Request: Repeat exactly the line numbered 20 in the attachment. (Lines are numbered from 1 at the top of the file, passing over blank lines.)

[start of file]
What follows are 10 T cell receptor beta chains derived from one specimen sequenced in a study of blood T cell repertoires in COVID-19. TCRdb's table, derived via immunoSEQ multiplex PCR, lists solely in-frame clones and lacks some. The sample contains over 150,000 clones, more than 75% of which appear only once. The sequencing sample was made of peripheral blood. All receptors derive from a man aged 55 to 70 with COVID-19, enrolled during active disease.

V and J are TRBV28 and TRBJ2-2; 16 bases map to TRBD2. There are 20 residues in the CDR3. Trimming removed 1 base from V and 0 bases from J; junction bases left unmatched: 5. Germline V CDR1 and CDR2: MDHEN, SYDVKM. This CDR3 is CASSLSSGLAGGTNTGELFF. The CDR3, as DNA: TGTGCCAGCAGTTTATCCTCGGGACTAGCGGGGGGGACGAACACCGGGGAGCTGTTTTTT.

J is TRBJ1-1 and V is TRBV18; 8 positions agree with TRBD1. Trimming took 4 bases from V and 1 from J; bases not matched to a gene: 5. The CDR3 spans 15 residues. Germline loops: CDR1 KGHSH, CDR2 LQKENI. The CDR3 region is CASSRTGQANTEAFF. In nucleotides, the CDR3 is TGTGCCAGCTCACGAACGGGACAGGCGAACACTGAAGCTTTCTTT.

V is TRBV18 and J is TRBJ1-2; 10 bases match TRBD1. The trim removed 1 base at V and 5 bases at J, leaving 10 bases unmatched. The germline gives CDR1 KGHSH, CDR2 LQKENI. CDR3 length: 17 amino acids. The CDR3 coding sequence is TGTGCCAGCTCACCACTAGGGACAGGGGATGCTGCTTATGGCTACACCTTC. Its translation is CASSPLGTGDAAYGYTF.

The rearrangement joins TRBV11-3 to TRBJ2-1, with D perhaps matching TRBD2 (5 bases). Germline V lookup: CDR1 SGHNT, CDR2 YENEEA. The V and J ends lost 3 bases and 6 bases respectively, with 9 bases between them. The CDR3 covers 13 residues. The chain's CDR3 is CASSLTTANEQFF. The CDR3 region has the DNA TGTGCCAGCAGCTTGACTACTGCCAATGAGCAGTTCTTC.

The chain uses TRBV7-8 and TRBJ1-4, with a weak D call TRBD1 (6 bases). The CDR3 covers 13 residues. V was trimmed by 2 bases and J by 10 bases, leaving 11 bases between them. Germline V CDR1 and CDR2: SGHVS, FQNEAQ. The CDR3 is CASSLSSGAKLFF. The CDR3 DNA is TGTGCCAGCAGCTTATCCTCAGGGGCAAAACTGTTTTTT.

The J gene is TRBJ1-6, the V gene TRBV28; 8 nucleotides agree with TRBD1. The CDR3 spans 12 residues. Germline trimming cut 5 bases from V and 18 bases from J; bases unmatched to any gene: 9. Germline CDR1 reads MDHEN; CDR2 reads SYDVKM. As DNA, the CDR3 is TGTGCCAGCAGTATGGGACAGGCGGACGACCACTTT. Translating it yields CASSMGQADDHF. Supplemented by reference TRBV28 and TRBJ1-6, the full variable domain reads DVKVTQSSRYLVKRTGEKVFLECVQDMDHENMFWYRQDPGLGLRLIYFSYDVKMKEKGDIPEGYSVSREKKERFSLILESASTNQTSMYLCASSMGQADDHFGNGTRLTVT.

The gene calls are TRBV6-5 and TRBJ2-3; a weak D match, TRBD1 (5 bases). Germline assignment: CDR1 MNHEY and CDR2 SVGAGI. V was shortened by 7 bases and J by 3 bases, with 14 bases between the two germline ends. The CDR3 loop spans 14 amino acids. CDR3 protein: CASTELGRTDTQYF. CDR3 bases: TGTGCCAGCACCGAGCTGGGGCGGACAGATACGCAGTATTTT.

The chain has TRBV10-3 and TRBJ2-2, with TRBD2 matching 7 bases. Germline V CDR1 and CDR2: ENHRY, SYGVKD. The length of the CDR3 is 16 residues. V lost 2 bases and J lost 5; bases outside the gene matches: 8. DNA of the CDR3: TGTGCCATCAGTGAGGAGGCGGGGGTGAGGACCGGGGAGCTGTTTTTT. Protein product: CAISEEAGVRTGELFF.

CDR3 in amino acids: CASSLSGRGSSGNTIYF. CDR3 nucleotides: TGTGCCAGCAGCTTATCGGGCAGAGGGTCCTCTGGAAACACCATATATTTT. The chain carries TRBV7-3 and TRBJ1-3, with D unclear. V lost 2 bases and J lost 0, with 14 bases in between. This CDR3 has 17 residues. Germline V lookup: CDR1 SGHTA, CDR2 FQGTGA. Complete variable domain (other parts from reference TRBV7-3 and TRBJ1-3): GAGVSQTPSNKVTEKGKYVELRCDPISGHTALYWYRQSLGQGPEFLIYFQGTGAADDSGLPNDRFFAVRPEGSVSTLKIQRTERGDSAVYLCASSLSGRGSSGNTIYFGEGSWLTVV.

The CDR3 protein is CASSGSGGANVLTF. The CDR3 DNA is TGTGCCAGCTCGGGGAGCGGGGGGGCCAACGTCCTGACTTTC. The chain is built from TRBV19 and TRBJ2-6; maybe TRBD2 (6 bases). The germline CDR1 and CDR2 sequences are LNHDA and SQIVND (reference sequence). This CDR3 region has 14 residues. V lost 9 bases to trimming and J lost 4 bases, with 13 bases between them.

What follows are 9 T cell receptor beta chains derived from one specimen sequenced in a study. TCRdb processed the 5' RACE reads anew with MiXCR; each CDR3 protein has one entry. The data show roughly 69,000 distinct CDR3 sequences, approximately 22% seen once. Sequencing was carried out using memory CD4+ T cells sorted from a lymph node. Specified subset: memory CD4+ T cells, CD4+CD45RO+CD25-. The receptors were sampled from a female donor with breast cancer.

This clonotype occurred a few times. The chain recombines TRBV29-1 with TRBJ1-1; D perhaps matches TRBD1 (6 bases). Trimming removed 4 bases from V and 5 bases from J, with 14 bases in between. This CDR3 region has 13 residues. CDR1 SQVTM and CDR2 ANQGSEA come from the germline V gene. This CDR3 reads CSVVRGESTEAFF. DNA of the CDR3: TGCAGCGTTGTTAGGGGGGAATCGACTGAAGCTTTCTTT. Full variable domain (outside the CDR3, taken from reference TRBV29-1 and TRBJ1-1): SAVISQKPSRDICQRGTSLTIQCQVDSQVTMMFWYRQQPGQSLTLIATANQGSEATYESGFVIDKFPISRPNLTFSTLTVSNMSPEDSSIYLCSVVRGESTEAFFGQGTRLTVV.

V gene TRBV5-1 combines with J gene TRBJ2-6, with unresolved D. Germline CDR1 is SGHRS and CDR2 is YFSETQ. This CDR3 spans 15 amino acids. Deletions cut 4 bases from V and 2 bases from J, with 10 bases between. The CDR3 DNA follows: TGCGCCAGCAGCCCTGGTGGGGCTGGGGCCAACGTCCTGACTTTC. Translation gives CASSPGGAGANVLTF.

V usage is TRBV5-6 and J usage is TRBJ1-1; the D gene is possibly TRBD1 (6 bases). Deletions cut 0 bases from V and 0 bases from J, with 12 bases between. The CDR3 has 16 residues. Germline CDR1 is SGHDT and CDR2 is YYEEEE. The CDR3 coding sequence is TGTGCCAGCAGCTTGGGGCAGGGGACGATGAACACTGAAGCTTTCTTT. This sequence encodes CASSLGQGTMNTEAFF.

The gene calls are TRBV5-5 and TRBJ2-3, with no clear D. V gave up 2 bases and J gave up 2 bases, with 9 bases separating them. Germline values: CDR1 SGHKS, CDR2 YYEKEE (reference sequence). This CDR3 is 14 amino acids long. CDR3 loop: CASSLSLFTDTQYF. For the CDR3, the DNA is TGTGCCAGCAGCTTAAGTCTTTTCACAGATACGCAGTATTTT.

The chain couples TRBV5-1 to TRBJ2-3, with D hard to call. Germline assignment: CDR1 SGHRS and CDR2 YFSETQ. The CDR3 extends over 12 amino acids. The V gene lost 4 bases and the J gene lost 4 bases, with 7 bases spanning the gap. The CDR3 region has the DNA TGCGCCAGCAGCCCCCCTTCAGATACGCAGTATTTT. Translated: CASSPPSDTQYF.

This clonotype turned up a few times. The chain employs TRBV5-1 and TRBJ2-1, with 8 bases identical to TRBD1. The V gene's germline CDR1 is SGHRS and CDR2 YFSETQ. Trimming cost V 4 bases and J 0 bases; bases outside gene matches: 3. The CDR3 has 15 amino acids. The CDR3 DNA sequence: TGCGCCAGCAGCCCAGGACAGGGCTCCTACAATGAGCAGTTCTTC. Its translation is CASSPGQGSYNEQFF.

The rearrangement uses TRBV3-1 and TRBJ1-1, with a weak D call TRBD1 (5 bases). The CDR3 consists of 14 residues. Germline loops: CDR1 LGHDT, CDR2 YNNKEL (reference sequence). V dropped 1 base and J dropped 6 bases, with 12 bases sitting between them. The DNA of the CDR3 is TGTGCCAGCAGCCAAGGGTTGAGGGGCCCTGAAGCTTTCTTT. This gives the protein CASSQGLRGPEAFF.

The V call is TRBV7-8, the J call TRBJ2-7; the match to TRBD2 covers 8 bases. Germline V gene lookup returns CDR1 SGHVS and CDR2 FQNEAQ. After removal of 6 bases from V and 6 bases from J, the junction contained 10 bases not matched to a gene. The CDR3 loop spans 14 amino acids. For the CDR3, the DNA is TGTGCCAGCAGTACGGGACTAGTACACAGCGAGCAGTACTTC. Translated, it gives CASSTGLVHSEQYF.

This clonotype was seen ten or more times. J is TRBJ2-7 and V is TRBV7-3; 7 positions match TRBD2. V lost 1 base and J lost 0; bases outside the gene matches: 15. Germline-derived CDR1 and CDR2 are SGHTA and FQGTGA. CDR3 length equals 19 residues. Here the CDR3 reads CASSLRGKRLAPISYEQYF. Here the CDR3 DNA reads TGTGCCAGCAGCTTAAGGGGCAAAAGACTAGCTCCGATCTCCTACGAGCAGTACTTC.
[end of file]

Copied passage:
The V call is TRBV7-8, the J call TRBJ2-7; the match to TRBD2 covers 8 bases. Germline V gene lookup returns CDR1 SGHVS and CDR2 FQNEAQ. After removal of 6 bases from V and 6 bases from J, the junction contained 10 bases not matched to a gene. The CDR3 loop spans 14 amino acids. For the CDR3, the DNA is TGTGCCAGCAGTACGGGACTAGTACACAGCGAGCAGTACTTC. Translated, it gives CASSTGLVHSEQYF.